The Paleontology of North America

the Tertiary - 65 to 1.8 Million Years Ago

World Paleogeography: During the Tertiary, the last phase of the breakup of Pangea was accompanied by several continental collisions. North America and Greenland split from each other and from Europe, while Arabia was rifting away from Africa. These continental movements also formed the Gulf of Mexico, the African Rift Valley, and the Red Sea, while rifting in Japan opened the Sea of Japan. Elsewhere, multiple small terranes and continents collided, resulting in several mountain chains that we know today, such as the Pyrenees, Alps, and Zagros Mountains. The largest and fastest collision brought India crashing into Southeast Asia, forming the Himalayas and Tibetan Plateau. The multitude of continental collisions raised high mountains and resulted in lower sea levels around the world, causing shifting climates throughout the Tertiary. North American Paleogeography: As sea level dropped, the inland sea that covered much of North America during the Cretaceous withdrew. Grasslands, large lakes, and small mountain ranges covered the central and western states until tectonic changes occurred on the western margin. Rapid uplift in the west created the modern Rocky Mountains, eroded much of the ancestral Sierra Nevada, and generated volcanism that helped form its modern equivalent. Fossils indicate a warm-temperate to subtropical climate in the Early Tertiary of North America. Later in the period, the climate cooled significantly, and many of the warm-weather organisms disappeared from the fossil record in North America. This pattern was repeated with another warming trend followed by a much colder climate in the Late Tertiary. Paleontology: The extinction at the end of the Cretaceous opened numerous ecological niches. These were filled mostly by mammals, which underwent a dramatic evolutionary radiation. By the Late Tertiary, North America was home to mastodons, ground sloths, armadillos, camels, horses, saber tooth cats, giant wolves, giant beavers, and giant bears. Tertiary seas would have looked fairly familiar to us: gastropods and bivalves were very similar to modern forms. Squid replaced the ammonites, which died out at the end of the Cretaceous. Sea urchins and single-celled foraminifera continued to be abundant, but new forms appeared. Sharks and bony fishes were common.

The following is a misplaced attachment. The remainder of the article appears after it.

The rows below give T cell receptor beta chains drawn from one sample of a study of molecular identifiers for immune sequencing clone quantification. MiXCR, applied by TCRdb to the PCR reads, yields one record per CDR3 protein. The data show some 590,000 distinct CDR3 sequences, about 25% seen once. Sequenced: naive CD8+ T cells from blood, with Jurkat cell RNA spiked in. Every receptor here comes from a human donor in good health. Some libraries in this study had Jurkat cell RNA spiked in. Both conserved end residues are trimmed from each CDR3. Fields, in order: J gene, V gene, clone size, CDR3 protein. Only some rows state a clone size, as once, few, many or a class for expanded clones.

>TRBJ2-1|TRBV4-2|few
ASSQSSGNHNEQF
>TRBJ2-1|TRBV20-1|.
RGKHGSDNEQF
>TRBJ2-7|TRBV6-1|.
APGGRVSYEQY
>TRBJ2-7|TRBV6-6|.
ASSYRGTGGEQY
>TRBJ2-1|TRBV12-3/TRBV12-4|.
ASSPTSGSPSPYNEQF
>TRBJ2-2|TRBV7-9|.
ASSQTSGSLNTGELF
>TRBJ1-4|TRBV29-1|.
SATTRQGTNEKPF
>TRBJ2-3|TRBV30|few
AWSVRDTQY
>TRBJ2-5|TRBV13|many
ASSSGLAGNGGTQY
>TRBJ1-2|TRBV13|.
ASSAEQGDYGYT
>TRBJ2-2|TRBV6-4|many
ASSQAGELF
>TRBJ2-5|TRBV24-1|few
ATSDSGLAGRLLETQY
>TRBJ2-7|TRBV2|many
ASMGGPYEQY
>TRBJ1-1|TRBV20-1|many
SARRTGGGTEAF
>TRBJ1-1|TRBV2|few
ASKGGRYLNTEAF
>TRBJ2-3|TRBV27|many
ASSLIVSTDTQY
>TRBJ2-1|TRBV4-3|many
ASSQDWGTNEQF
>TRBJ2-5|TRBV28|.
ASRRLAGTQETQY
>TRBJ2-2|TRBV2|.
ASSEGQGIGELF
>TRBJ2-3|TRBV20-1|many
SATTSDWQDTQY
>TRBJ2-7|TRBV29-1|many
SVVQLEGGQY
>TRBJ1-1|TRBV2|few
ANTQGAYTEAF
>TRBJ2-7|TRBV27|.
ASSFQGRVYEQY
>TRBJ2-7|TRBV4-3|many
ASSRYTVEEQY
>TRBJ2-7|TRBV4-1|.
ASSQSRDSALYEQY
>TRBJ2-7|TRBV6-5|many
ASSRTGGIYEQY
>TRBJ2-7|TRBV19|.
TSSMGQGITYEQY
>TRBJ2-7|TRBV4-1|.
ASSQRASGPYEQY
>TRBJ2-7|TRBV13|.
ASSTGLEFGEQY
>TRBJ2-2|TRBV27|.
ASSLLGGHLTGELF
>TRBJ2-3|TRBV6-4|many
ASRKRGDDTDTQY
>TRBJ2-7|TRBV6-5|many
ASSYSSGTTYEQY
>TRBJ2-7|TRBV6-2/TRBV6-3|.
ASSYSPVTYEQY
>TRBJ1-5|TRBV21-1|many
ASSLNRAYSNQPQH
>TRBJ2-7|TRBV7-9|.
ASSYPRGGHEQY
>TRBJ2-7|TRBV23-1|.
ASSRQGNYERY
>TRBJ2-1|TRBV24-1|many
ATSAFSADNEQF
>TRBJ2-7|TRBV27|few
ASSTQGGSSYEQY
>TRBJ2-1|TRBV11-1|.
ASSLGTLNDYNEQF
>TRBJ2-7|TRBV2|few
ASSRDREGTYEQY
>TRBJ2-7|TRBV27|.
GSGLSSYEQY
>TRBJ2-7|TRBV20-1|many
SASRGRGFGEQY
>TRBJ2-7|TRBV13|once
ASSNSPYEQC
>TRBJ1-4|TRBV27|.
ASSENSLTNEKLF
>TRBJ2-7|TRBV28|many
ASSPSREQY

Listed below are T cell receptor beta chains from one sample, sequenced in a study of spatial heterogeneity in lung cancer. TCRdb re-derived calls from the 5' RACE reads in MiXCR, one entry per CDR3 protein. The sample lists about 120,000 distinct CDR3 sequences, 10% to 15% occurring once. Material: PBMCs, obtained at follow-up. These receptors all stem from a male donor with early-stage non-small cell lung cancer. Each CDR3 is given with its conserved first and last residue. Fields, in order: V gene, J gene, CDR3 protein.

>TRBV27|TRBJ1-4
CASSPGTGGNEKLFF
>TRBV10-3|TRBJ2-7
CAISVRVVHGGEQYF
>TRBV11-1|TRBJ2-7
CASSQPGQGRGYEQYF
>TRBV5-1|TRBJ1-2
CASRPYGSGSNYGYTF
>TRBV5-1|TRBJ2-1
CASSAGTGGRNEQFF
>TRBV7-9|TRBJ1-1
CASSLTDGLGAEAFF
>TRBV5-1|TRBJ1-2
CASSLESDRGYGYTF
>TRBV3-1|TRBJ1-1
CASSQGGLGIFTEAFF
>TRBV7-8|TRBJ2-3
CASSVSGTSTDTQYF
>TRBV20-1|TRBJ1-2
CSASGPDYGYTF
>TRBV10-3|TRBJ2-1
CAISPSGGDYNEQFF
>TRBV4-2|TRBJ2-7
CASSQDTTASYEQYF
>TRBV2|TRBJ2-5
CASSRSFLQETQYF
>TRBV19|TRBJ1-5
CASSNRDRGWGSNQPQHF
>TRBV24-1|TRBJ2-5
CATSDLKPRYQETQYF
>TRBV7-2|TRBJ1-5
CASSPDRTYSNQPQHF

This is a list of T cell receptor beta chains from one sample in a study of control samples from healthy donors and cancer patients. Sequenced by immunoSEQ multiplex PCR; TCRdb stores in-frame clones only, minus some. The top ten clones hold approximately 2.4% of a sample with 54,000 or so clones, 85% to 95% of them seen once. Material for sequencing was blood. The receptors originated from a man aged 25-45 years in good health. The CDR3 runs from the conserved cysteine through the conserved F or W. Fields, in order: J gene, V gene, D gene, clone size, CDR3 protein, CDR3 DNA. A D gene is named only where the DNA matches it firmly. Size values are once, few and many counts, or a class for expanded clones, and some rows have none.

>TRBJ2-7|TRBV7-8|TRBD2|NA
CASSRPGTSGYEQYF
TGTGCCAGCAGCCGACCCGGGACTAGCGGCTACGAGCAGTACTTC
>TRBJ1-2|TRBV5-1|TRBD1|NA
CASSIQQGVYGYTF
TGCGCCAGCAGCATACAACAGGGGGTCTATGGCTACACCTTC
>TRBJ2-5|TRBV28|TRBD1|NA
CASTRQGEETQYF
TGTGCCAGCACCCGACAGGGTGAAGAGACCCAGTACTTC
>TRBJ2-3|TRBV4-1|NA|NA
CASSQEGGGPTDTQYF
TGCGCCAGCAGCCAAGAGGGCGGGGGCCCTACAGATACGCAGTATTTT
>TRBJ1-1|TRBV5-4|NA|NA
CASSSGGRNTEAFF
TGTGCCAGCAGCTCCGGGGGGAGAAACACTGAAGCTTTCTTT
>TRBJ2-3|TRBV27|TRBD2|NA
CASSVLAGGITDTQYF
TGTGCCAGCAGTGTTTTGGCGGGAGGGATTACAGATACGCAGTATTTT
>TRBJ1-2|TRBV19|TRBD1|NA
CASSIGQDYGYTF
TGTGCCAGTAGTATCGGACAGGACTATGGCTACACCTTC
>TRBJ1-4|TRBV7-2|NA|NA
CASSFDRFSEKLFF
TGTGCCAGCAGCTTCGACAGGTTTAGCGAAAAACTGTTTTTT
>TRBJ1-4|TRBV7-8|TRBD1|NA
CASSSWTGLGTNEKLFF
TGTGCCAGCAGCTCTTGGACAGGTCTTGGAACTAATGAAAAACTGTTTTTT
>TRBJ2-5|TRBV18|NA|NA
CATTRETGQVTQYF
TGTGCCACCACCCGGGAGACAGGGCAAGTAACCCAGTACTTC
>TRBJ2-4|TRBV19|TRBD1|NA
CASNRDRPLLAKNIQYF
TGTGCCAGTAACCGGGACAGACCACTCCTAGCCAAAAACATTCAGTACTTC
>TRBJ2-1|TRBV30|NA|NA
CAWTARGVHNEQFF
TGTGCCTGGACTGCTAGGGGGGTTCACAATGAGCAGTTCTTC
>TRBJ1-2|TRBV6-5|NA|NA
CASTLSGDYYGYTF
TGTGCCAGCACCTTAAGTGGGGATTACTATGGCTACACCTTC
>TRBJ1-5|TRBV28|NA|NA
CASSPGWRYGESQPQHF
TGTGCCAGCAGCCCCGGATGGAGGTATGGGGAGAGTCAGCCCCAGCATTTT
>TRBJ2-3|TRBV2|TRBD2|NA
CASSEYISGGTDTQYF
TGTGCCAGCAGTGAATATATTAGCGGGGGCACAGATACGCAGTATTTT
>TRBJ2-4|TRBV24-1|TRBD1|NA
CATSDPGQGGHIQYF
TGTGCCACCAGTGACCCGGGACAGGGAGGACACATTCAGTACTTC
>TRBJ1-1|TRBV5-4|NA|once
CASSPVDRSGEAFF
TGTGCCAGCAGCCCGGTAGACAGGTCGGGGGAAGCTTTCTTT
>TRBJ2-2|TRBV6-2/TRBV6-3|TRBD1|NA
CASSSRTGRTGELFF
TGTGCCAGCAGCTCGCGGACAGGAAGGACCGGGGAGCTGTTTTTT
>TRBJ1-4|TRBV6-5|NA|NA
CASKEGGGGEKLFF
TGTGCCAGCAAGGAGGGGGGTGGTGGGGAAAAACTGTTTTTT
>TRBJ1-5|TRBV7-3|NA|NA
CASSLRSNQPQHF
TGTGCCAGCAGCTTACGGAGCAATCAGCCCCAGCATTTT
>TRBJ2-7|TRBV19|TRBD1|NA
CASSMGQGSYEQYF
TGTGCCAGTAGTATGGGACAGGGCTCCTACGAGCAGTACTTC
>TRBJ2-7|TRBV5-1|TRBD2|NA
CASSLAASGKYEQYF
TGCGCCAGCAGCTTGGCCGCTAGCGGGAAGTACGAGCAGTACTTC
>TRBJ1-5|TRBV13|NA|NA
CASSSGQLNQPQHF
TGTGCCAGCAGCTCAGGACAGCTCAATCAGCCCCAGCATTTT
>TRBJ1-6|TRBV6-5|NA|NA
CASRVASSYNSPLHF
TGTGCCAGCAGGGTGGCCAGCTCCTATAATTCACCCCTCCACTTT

North America Today

The glaciers that swept down over the northern states in the Quaternary have removed many of the Tertiary deposits in these states. But in other places around the country, exposures of Tertiary rocks are very common. Large exposures can be found along the Atlantic and Gulf Coasts, Great Plains, Rocky Mountains, Great Basin, Cascade Mountains, and Olympic Peninsula.

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